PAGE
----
STRIKING RESEMBLANCE: James Croom, who studies Down syndrome mice at North Carolina State University, says the animals are providing valuable information useful to humans.
When a page-one article in the May 3, 1998, Sunday New York Times portrayed angiogenesis inhibitors that fight cancer in mice as being possible just around the corner for humans, criticism for raising false hopes erupted. Merely 10 weeks later, however, when researchers from the University of Hawaii reported cloning the first mouse from an adult cell's nucleus, many scientists regarded the work as a signal that cloning humans had come a giant step closer. How can the mouse be deemed too unlike humans in the first circumstance to provide useful information, yet disturbingly similar in the second?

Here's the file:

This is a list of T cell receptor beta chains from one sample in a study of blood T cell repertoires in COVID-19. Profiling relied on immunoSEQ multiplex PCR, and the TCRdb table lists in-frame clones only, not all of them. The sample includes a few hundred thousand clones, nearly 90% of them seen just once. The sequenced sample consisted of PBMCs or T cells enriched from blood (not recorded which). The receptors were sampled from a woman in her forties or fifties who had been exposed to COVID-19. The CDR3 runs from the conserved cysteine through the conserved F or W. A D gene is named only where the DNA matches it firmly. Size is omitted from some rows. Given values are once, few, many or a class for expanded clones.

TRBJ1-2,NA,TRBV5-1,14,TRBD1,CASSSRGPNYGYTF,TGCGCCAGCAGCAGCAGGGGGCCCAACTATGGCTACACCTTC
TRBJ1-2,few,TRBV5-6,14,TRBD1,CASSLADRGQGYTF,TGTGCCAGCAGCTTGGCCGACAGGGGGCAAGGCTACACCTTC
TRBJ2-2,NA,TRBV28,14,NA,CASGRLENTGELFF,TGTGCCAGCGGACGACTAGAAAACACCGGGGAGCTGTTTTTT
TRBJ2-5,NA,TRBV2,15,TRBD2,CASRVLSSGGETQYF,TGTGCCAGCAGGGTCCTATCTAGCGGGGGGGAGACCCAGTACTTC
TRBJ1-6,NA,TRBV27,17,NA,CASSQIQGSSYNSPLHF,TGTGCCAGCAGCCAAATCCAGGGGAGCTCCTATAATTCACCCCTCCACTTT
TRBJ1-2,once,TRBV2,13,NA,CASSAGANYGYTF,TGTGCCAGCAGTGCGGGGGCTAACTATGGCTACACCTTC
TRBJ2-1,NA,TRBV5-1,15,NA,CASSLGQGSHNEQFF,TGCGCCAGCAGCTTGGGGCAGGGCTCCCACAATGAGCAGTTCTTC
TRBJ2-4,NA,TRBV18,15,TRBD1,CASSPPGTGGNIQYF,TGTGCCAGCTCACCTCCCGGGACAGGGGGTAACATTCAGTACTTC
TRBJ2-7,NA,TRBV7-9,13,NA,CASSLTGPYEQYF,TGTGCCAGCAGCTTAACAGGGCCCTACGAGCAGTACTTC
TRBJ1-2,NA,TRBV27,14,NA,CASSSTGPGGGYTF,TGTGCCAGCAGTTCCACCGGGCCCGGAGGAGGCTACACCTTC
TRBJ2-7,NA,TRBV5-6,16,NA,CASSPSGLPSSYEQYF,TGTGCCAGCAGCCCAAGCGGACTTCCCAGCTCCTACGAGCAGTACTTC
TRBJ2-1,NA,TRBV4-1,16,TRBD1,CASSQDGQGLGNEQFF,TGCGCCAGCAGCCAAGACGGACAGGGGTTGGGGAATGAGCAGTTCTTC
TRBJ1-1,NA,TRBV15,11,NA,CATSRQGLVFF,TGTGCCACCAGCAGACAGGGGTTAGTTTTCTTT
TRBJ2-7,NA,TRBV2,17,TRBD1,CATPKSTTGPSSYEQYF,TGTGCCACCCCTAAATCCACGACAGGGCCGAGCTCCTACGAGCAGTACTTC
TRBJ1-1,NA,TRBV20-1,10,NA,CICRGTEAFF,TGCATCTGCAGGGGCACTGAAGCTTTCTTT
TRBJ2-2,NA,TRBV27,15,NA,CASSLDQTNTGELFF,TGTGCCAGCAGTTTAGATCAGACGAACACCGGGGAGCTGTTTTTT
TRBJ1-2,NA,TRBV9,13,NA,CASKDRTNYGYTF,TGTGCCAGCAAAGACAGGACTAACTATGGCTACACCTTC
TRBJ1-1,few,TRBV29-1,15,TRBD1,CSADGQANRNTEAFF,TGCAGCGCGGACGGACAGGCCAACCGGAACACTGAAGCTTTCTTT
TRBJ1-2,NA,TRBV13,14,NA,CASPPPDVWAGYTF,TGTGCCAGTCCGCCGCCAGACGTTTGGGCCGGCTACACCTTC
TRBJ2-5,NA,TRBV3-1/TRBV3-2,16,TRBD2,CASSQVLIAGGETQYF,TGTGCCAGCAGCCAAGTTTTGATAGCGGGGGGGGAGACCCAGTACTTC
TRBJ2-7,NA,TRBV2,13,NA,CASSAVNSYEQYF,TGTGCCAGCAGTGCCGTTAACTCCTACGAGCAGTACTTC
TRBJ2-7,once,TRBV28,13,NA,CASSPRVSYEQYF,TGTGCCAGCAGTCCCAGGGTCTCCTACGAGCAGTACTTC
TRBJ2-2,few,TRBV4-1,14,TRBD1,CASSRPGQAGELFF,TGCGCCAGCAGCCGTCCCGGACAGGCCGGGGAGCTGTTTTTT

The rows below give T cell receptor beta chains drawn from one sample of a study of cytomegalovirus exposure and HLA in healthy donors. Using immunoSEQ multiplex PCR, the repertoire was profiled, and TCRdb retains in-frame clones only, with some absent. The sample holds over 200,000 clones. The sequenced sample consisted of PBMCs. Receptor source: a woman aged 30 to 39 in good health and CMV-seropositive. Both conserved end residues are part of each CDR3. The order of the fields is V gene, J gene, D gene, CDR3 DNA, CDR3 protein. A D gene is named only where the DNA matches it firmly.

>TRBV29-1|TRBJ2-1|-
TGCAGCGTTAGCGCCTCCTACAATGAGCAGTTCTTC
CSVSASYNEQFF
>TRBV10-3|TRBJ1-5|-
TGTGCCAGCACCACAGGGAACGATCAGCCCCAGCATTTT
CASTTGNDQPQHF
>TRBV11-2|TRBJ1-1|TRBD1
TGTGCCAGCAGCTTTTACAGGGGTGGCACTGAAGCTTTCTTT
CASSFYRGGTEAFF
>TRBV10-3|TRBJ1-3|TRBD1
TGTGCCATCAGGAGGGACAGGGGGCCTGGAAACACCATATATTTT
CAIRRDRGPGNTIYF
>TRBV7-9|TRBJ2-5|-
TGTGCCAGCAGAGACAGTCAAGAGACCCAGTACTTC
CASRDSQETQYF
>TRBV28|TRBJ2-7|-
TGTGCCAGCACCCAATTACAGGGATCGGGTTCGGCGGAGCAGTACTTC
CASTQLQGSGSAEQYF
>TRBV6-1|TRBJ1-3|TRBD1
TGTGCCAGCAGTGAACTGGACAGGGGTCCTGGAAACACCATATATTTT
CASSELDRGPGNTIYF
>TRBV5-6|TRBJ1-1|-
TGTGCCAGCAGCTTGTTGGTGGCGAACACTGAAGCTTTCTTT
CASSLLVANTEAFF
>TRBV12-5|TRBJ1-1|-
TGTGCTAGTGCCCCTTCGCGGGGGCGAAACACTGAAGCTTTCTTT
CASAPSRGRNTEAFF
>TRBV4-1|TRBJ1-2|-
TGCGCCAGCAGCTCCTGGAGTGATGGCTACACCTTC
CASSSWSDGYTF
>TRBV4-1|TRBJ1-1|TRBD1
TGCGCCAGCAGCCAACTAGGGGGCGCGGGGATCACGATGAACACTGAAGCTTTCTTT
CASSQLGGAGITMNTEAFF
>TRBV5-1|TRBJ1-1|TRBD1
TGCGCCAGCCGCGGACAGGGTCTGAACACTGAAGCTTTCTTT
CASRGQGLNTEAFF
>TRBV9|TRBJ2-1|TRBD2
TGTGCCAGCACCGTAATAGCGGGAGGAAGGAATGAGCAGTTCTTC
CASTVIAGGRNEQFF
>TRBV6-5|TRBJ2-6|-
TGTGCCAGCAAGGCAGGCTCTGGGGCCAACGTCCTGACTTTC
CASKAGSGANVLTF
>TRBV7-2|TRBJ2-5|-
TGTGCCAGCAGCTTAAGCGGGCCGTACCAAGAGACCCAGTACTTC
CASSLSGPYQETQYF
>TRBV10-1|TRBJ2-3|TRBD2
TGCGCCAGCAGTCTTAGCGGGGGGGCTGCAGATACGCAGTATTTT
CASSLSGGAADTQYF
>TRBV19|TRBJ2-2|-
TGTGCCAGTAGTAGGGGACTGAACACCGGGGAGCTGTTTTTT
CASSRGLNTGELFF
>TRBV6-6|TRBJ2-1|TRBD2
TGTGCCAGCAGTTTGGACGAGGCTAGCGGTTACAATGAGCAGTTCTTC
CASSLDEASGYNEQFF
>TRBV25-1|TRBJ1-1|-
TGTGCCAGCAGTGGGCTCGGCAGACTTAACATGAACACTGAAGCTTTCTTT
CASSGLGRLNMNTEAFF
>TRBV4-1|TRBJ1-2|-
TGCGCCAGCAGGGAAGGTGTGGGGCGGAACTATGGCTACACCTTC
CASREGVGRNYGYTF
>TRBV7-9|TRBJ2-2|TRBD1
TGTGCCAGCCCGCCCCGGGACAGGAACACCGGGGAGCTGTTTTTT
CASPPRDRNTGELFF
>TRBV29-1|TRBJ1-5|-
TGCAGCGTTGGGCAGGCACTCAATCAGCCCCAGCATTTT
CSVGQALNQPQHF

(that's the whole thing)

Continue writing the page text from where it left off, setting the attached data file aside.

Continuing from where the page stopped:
The fact is, researchers say, mice provide an excellent model of human physiology, but that is just what they are--a model. "People have a basic misunderstanding of the...

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